Bank Hapoalim moved to quash. It argued that Rule 45 did not require it to prepare a witness when there were no employees in its New York office with knowledge of the subpoena topics. To comply, the bank would have to produce a witness from Israel, which would violate the 100-mile rule in Rule 45. Bank of China responded that, because the court had jurisdiction over the New York branch, Rule 30(b)(6) required Bank Hapoalim to prepare a New York employee to testify.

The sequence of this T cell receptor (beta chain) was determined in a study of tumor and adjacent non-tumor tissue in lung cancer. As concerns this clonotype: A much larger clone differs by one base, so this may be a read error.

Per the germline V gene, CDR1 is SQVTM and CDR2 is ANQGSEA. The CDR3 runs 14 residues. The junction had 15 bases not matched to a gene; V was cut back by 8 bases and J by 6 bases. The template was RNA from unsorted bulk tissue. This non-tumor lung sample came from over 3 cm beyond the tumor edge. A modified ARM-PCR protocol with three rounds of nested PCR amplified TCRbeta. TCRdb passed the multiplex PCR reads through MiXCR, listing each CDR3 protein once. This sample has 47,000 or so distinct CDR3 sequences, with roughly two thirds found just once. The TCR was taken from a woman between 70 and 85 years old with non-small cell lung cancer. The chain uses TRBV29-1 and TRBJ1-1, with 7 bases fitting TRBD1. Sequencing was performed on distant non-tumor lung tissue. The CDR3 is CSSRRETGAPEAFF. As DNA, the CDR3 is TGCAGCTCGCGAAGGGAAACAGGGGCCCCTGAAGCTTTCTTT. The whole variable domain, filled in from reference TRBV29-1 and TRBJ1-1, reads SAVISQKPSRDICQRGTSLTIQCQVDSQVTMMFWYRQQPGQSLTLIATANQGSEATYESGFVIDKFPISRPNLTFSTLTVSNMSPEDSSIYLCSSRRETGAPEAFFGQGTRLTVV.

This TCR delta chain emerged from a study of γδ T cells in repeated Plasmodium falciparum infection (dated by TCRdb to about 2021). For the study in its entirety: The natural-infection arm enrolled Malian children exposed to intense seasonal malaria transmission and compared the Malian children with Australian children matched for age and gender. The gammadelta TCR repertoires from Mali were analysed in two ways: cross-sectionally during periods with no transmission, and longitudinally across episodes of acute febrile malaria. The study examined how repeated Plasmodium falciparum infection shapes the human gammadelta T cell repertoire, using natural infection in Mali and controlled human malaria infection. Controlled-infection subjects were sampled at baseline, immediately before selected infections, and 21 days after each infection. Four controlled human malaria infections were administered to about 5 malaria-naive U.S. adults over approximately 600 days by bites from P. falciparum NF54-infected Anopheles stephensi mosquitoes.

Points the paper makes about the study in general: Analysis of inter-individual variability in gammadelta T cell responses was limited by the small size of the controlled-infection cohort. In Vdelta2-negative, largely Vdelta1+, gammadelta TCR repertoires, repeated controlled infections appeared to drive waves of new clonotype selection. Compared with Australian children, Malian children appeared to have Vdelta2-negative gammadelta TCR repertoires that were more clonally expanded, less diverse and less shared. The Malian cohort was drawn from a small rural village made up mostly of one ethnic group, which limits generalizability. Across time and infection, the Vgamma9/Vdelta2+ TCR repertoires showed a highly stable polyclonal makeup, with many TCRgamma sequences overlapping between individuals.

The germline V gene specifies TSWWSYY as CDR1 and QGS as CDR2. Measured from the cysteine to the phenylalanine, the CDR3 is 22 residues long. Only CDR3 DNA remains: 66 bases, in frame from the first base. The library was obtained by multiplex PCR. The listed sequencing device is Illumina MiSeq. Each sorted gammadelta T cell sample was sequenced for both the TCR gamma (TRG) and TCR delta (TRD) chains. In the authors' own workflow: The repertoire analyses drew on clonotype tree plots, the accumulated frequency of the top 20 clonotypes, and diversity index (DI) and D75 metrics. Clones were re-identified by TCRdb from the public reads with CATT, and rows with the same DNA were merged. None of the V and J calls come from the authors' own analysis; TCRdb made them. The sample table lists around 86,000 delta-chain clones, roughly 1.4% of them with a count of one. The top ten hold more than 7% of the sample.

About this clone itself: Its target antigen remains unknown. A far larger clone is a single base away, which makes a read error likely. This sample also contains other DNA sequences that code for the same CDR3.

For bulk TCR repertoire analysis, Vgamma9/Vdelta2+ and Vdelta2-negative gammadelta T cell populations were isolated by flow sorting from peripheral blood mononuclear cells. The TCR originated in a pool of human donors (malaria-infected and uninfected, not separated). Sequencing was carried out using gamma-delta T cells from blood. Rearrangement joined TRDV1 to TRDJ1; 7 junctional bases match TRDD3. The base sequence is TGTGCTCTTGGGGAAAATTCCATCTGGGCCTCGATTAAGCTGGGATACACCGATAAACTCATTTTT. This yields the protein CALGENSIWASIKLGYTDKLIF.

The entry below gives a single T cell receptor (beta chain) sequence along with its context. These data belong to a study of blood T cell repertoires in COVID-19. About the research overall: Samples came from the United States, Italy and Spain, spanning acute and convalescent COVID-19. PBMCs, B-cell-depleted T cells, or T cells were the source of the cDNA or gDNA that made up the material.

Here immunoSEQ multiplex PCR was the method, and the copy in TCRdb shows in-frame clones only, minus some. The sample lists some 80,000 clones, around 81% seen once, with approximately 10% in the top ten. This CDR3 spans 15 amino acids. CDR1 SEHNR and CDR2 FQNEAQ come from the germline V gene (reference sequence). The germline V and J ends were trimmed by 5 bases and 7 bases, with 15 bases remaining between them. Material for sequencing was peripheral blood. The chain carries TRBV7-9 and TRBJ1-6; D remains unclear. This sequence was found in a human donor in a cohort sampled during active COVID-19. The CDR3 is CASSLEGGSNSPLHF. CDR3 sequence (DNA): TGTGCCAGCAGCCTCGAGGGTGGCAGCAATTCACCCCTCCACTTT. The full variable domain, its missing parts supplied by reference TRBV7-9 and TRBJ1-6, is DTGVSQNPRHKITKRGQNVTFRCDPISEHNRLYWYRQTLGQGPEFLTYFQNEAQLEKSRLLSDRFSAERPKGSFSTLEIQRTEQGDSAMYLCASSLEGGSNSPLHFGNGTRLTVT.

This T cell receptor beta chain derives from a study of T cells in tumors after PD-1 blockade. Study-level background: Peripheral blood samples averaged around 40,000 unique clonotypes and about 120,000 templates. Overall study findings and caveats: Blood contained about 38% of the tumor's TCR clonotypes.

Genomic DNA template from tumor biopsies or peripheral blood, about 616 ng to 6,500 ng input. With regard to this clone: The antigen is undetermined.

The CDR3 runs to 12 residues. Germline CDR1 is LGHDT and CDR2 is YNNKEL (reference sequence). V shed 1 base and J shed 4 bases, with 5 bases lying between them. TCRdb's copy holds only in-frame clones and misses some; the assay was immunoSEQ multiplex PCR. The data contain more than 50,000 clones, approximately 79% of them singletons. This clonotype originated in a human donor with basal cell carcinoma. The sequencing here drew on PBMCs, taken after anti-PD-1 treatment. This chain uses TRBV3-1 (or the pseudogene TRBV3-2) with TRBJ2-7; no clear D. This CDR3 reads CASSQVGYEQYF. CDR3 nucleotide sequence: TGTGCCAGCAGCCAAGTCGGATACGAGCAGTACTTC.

Magistrate Judge Gabriel Gorenstein quashed the subpoena because compelling a non-party to educate a New York witness with information from abroad would skirt Rule 45’s 100-mile rule. In so doing, Magistrate Judge Gorenstein relied on several other decisions from the Southern District of New York that had reached the same conclusion. In Sokolow v. Palestine Liberation Organization, for example, the court applied the same rationale to deny a motion to compel a non-party UK corporation to produce a 30(b)(6) deponent in New York.2 Although the plaintiff had served the subpoena on the New York office, the non-party explained that no New York employee had knowledge of the relevant topics. This result is consistent with case law that prioritizes Rule 45’s limits on non-party discovery over the obligations that Rule 30(b) imposes on parties and non-parties alike. In Price Waterhouse LLP v. First Am. Corp. (another case cited by Magistrate Judge Gorenstein), the court held that “allowing a subpoena served pursuant to Rule 30(b)(6) to evade the proscriptions of Rule 45(c) would render Rule 45 surplusage and subject nonparties to the same level of burdensome discovery that can be imposed upon a party.”3 Magistrate Judge Gorenstein also ruled that educating a New York witness would be an undue burden because the subpoena topics were extensive and the information had nothing to do with the New York office.